André Spaeth

Six Fantasies: Greetings from Afar

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Six Fantasies: Greetings from Afar by André Spaeth, modern edition by David Whitwell. Based on six original songs composed by Prince Albert, Consort to Queen Victoria.

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Six Fan­tasies: Greet­ings from Afar
André Spaeth (1790–1876)
Mod­ern edi­tion by David Whitwell (1937–)

Date: 1838–1861
Instru­men­ta­tion: Wind Ensem­ble (Picc, Fl, Ob 1.2, Cl 1.2.3, Bs Cl, Bsn 1.2, Hn, Tpt 1.2.3, Tbn 1.2.3, Tba, Sn Dr, Bs Dr, Cym, Tri)
Dura­tion: 8:25
Lev­el: 4

André Spaeth (1790–1876) in 1838 became the Kapellmeis­ter for the Duke Ernst I of Saxe-Coburg-Gotha, the father of Prince Albert, the hus­band of England’s Queen Vic­to­ria. Ear­li­er he had lived and worked in Switzer­land and by 1849 Spaeth was con­sid­ered one of the most flu­ent and pop­u­lar com­posers of the mid-nine­teenth cen­tu­ry [Glass­ner, 1849]. His works includ­ed five operas, much church music, mil­i­tary march­es and edu­ca­tion­al mate­ri­als for piano.

The Six Fan­tasies for band were writ­ten between 1838 and 1861, the date of the death of Albert, and are ded­i­cat­ed to Queen Vic­to­ria of Eng­land. These Fan­tasies were all based on six orig­i­nal songs com­posed by Prince Albert, Con­sort to Queen Vic­to­ria. As Albert’s songs were not pub­lished until 1882, it seems appar­ent that Spaeth worked from the orig­i­nal man­u­scripts of the prince.

Greet­ings from Afar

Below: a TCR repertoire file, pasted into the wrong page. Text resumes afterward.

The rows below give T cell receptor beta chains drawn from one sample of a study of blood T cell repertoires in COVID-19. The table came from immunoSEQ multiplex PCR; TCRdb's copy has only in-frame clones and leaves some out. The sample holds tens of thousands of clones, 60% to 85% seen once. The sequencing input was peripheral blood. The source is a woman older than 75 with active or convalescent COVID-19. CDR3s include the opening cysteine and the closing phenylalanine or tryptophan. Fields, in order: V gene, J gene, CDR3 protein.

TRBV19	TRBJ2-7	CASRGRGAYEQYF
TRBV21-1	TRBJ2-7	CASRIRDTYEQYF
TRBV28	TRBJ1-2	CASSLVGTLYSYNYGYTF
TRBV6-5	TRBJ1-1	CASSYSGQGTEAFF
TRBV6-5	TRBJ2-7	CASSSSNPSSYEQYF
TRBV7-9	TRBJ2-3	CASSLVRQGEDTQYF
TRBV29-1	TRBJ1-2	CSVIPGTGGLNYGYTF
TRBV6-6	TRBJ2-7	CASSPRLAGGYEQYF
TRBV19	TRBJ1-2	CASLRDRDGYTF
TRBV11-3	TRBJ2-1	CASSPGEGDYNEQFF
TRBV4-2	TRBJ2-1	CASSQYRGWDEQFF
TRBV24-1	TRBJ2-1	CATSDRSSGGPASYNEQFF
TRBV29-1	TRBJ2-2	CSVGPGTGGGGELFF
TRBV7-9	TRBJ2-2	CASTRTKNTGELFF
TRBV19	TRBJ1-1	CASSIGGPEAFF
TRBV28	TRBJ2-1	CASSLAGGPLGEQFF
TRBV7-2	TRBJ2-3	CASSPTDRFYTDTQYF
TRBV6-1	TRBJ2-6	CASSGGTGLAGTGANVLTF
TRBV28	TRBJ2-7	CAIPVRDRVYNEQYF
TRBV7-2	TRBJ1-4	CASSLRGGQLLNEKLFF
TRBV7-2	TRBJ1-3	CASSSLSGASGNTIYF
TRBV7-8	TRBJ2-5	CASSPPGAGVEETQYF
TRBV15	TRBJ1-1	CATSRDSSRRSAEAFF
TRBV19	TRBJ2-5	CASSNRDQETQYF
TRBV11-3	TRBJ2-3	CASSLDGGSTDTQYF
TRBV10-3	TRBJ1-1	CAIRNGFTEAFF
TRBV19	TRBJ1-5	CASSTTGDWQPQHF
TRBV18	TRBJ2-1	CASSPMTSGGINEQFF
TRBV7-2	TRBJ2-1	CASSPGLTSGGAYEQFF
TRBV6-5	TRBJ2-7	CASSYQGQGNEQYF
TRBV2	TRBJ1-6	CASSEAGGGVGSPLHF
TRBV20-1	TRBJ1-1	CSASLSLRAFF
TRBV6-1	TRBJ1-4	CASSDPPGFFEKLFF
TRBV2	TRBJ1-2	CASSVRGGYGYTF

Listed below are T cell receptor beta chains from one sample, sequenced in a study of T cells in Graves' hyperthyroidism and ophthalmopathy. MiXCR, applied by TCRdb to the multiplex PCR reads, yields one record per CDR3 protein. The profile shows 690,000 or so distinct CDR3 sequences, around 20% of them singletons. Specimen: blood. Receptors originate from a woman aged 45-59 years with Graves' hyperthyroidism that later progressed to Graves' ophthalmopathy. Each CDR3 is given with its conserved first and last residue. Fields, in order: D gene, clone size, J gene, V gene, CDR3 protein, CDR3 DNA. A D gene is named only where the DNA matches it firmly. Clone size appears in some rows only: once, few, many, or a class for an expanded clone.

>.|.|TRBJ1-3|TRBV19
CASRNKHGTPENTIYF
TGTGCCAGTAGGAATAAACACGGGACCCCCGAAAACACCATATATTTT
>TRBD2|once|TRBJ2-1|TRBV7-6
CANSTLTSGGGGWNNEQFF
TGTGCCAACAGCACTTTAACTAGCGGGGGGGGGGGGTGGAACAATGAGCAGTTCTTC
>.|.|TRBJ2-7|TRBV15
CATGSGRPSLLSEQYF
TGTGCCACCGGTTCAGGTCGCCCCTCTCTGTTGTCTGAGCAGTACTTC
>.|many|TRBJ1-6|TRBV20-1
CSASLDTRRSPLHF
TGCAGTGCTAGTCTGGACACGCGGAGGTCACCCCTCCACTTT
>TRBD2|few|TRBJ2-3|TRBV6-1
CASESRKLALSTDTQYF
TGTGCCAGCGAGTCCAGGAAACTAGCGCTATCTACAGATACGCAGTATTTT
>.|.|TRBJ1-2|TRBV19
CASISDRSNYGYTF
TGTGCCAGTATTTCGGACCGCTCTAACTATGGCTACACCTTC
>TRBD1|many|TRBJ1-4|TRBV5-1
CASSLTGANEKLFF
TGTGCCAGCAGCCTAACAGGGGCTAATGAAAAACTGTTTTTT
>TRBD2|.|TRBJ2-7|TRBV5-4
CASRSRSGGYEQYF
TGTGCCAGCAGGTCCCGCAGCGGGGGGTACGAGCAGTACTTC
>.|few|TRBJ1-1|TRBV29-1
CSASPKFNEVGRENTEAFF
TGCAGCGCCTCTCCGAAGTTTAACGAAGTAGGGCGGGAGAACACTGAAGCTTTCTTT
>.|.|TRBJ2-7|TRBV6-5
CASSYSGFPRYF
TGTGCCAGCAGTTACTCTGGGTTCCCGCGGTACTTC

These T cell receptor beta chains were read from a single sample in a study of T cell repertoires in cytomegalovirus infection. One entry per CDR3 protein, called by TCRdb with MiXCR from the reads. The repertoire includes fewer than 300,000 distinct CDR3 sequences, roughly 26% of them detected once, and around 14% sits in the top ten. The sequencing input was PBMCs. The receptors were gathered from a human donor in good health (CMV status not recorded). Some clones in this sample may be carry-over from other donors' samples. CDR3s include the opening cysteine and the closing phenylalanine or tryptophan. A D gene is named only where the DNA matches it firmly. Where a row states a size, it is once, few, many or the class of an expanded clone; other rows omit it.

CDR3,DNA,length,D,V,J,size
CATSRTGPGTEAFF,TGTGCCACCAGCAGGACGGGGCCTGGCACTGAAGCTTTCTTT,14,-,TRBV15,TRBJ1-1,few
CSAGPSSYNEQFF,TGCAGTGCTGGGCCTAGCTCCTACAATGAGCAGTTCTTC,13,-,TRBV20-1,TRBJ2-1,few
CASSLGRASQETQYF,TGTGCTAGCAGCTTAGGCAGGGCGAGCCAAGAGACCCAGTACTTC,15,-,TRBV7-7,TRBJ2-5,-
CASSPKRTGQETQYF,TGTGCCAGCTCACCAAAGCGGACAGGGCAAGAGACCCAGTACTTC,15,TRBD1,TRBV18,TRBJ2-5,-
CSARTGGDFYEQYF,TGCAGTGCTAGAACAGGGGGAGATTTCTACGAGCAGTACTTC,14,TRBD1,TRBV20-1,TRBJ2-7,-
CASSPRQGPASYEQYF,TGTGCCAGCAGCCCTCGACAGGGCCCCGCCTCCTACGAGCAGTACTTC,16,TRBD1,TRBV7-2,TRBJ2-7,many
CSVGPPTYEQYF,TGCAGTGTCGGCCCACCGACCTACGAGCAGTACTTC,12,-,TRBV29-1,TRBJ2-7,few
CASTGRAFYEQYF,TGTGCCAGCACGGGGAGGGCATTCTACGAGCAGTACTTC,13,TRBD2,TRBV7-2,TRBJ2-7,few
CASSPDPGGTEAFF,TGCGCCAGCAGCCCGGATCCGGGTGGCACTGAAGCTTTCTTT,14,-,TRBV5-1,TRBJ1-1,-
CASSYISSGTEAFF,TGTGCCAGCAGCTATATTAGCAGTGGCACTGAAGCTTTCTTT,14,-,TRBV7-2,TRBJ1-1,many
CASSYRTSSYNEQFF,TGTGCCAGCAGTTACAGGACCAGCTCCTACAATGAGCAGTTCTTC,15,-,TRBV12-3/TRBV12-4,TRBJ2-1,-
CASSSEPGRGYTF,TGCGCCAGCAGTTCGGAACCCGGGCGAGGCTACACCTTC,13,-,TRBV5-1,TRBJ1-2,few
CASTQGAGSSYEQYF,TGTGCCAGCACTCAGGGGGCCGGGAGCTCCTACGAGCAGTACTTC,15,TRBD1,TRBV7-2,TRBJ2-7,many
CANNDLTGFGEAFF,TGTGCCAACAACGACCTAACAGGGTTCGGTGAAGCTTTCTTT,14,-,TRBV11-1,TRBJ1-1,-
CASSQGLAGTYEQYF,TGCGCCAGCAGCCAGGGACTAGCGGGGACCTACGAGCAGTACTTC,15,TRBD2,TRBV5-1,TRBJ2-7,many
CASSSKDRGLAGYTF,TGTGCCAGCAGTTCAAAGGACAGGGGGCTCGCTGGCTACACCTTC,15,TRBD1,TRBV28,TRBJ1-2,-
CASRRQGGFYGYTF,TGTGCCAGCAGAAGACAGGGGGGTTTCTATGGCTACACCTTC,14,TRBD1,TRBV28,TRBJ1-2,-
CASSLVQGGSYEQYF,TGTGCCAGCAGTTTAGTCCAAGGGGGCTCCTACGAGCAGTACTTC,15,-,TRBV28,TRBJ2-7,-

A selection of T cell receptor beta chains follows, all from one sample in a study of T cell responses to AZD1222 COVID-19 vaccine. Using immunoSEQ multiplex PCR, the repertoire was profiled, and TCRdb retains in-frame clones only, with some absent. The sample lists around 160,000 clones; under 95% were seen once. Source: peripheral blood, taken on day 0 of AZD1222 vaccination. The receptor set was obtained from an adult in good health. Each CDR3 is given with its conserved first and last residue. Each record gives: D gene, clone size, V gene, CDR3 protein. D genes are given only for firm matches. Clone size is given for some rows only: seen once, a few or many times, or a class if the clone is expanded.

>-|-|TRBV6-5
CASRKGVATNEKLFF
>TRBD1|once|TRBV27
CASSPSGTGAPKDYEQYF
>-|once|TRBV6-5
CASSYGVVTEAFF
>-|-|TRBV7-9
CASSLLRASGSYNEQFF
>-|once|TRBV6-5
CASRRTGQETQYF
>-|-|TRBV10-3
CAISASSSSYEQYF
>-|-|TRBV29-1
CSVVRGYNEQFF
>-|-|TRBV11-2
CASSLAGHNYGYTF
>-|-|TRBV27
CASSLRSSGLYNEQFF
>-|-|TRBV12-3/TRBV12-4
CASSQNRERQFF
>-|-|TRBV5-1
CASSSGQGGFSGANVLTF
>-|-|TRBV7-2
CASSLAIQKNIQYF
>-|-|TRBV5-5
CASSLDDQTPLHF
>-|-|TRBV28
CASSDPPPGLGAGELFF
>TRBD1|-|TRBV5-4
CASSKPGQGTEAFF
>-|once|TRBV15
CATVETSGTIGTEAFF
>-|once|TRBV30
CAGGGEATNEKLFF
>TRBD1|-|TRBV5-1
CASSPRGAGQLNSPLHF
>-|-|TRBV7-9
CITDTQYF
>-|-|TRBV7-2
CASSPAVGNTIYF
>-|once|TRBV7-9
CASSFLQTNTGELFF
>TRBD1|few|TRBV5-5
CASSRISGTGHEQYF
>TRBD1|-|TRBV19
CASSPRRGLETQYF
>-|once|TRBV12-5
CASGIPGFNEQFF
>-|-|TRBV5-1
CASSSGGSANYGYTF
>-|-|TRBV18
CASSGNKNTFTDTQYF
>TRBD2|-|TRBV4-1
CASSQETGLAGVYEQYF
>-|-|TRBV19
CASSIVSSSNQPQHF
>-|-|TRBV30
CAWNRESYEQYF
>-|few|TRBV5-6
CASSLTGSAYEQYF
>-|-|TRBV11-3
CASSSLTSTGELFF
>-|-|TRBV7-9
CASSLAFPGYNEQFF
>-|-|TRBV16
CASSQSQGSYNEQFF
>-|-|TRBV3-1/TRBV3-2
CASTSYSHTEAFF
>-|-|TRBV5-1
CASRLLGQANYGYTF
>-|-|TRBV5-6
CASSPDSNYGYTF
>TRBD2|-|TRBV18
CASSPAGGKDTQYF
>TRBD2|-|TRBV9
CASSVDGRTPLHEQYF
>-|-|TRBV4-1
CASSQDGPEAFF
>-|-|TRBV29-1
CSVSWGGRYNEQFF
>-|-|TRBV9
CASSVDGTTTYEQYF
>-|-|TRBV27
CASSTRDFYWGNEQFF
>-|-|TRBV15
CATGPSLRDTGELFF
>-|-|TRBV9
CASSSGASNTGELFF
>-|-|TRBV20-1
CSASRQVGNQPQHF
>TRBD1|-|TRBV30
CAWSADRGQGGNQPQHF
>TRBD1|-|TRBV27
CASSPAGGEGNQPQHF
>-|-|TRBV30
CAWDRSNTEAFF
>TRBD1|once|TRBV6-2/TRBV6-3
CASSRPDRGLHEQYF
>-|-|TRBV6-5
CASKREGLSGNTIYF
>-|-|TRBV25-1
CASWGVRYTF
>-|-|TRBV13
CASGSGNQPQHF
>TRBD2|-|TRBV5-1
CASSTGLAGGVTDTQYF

Evening Calm
The Ser­e­nade
Greet­ings to your Broth­er
The Beg­gar
My Farewell

Notes on Greetings from Afar

A note in paren­the­sis, under the title, seems to sug­gest that Prince Albert based this song on an ear­li­er song by his broth­er, Prince Ernst II August Her­zog von Sach­sen-Coburg und Gotha (1818–1893), who became the Duke of Sach­sen-Coburg-Gotha. Ernst was an excel­lent musi­cian and com­pos­er all his life, com­pos­ing songs, hymns, can­tatas and works for the stage. His opera Diana von Solange (1858) prompt­ed Franz Liszt to com­pose an orches­tral Fest­marsch nach Motiv­en von E. H.z.S.-C.-G.

The text for Albert’s song, Greet­ings from Afar, reads,

As it soars there at the top, as it undu­lates there on the mead­ow, who moves well mead­ow and tree­tops? Was it the gen­tle Zephir only?

As the evening winds blow, pull over field and grove, fan mead­ows, kiss­es lakes, only the soft moon­light yields, only the soft moon­light yields.”

The Lin­den tree with the breath of each leaf wel­comes ten­der­ly each flower. Tell me, balm evening breezes, where is the friend now who greet­ed her?

Flut­ter­ing around him for a while, tell him that I?m around him, as a car­ri­er who brings to him in a hur­ry this lit­tle song, this lit­tle song.

Spaeth’s orig­i­nal com­po­si­tions for band are giv­en here in the orig­i­nal instru­men­ta­tion, in so far as pos­si­ble for mod­ern prac­tice. In par­tic­u­lar, the oph­i­clei­de part has been divid­ed between bass clar­inet and tuba, accord­ing to the needs of col­or and bal­ance.

David Whitwell
Austin, 2015